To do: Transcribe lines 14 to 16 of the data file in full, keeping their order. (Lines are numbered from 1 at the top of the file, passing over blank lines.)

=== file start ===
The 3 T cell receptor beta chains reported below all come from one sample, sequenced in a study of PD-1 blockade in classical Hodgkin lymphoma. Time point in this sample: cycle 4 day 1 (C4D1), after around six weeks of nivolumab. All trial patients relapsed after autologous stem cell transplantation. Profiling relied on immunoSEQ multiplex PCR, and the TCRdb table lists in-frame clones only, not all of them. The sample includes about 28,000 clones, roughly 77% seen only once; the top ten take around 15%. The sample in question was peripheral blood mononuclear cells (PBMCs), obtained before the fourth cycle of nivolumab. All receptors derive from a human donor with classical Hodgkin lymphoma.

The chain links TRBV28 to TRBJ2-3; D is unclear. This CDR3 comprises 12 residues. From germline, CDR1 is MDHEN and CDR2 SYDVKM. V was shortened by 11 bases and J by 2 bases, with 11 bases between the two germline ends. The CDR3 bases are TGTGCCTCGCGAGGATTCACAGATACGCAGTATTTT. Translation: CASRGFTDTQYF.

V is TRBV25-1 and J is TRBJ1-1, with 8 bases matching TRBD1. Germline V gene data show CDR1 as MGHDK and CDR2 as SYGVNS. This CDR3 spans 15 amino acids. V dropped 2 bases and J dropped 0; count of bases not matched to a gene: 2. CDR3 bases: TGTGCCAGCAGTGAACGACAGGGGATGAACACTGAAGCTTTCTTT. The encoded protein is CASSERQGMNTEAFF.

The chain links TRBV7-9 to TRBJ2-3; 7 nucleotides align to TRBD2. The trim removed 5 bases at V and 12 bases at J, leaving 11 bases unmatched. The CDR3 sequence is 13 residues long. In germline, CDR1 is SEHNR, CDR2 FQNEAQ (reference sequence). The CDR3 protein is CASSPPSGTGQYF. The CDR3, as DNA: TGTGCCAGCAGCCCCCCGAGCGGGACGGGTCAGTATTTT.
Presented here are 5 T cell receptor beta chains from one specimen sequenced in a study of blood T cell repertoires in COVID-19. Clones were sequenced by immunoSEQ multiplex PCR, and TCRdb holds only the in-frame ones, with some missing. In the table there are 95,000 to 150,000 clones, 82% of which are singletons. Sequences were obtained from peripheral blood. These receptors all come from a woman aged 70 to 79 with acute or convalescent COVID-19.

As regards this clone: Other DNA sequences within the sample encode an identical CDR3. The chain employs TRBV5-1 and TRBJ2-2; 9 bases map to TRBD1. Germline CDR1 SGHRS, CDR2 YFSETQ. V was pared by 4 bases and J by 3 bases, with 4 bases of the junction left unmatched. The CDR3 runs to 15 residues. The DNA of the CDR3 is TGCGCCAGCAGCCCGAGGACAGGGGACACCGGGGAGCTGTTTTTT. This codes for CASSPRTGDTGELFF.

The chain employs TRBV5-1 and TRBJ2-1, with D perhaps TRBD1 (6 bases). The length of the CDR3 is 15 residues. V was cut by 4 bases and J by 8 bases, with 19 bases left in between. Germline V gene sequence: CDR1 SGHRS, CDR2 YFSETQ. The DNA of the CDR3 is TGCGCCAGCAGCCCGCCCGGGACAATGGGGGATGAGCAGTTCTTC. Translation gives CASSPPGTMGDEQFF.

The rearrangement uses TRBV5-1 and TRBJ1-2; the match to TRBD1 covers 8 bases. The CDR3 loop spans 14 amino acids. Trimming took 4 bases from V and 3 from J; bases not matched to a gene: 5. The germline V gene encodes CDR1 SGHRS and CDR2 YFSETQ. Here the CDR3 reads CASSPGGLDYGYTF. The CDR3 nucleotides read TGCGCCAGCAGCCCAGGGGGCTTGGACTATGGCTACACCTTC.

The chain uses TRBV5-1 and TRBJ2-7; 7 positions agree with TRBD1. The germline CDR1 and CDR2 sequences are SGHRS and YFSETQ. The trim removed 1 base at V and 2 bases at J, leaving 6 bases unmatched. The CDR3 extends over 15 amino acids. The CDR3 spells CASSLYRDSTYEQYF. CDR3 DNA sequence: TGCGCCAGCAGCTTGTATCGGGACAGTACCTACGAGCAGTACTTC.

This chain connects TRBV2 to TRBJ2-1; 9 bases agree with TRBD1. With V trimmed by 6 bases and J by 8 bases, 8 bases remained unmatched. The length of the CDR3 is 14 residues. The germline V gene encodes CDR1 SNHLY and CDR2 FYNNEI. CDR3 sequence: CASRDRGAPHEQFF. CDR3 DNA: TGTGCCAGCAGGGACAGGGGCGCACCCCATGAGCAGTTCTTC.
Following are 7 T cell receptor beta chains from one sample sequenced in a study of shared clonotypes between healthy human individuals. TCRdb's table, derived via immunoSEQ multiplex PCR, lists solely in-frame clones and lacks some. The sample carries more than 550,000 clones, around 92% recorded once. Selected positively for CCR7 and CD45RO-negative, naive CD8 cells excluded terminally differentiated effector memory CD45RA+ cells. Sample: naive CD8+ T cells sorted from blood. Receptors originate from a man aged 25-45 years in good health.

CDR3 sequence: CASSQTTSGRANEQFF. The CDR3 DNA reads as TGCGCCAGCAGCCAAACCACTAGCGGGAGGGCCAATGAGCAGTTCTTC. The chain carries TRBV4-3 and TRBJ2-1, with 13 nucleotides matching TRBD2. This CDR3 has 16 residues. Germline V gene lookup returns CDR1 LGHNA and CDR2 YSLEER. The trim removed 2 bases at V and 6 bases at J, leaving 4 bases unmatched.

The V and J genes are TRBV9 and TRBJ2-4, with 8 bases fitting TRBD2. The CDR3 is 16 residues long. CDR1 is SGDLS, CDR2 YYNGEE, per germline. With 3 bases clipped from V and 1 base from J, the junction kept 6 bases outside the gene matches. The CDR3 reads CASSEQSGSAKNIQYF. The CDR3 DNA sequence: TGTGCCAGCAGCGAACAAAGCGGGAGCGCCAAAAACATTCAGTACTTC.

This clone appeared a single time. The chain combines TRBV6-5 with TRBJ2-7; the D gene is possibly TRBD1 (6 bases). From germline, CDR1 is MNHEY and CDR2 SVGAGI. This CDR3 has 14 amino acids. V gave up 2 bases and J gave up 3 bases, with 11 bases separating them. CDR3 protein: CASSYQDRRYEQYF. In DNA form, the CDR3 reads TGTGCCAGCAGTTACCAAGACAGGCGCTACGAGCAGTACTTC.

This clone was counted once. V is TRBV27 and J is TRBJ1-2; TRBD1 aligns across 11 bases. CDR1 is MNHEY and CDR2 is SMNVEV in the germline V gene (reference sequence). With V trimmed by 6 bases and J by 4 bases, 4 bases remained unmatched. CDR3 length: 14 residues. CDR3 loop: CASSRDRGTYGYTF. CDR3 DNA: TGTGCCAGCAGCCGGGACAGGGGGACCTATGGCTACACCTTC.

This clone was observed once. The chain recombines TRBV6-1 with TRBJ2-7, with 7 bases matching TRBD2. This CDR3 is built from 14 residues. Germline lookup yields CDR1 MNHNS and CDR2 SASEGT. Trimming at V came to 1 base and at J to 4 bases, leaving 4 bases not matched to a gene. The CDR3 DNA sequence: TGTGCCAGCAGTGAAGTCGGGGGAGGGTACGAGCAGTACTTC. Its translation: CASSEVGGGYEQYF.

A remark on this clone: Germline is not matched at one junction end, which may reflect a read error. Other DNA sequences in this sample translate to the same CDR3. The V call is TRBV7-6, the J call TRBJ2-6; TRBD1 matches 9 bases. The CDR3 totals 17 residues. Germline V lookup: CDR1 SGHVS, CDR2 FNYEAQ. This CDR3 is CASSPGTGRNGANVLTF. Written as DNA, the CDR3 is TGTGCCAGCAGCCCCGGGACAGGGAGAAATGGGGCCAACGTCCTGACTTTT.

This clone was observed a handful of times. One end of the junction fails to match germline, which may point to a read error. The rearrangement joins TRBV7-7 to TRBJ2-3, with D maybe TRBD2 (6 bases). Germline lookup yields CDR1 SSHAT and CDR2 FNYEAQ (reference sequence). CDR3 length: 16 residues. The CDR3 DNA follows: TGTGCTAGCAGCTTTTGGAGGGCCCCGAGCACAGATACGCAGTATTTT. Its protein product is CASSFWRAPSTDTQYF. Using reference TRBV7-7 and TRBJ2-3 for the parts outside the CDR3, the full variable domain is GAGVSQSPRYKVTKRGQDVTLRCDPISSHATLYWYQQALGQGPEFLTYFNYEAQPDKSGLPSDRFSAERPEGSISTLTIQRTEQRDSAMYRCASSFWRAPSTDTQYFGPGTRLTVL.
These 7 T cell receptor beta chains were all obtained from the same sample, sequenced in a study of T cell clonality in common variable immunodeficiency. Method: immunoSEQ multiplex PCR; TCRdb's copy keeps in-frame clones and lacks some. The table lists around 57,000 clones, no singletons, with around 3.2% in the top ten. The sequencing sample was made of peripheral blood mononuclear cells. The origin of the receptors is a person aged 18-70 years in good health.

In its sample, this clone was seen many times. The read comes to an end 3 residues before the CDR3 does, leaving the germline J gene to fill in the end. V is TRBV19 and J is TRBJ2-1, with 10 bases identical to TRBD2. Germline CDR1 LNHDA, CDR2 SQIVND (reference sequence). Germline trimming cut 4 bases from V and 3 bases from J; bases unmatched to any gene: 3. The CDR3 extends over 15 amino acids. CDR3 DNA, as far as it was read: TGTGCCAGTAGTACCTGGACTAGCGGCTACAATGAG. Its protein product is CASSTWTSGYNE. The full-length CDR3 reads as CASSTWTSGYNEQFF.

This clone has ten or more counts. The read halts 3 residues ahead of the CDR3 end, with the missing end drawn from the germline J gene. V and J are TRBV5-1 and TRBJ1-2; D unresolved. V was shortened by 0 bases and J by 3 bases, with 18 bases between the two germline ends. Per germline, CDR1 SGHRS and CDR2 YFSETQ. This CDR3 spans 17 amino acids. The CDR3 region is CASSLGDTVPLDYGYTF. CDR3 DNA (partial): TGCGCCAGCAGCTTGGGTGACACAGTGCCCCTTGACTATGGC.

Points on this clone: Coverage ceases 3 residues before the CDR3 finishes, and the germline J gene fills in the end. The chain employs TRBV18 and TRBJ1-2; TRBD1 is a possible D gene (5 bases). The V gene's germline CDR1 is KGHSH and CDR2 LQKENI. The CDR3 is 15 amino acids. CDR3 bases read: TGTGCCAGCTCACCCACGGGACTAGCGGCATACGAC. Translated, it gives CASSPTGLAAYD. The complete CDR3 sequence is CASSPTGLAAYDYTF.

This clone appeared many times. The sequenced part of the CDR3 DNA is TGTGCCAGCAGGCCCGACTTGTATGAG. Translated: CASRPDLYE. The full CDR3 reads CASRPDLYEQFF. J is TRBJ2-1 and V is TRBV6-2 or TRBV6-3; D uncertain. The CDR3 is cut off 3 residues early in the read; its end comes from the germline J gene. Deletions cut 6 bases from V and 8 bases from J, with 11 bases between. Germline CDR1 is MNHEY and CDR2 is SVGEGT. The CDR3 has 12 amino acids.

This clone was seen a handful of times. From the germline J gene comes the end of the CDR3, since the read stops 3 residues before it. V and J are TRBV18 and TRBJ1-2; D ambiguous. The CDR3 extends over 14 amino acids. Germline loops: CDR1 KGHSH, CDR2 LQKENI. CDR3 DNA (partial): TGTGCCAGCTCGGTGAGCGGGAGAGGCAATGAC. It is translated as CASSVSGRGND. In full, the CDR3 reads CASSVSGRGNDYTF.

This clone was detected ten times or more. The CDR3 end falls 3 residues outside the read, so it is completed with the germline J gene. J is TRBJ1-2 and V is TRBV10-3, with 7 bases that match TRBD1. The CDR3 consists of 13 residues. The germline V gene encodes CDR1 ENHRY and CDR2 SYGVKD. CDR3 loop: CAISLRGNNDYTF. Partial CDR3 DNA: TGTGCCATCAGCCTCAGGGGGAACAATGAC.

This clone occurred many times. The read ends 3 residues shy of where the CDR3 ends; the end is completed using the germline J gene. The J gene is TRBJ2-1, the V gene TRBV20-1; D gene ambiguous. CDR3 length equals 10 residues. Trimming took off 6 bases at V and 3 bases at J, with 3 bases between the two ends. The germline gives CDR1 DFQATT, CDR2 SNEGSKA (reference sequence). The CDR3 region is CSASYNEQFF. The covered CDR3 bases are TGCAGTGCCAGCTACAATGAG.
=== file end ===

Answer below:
This clone appeared a single time. The chain combines TRBV6-5 with TRBJ2-7; the D gene is possibly TRBD1 (6 bases). From germline, CDR1 is MNHEY and CDR2 SVGAGI. This CDR3 has 14 amino acids. V gave up 2 bases and J gave up 3 bases, with 11 bases separating them. CDR3 protein: CASSYQDRRYEQYF. In DNA form, the CDR3 reads TGTGCCAGCAGTTACCAAGACAGGCGCTACGAGCAGTACTTC.

This clone was counted once. V is TRBV27 and J is TRBJ1-2; TRBD1 aligns across 11 bases. CDR1 is MNHEY and CDR2 is SMNVEV in the germline V gene (reference sequence). With V trimmed by 6 bases and J by 4 bases, 4 bases remained unmatched. CDR3 length: 14 residues. CDR3 loop: CASSRDRGTYGYTF. CDR3 DNA: TGTGCCAGCAGCCGGGACAGGGGGACCTATGGCTACACCTTC.

This clone was observed once. The chain recombines TRBV6-1 with TRBJ2-7, with 7 bases matching TRBD2. This CDR3 is built from 14 residues. Germline lookup yields CDR1 MNHNS and CDR2 SASEGT. Trimming at V came to 1 base and at J to 4 bases, leaving 4 bases not matched to a gene. The CDR3 DNA sequence: TGTGCCAGCAGTGAAGTCGGGGGAGGGTACGAGCAGTACTTC. Its translation: CASSEVGGGYEQYF.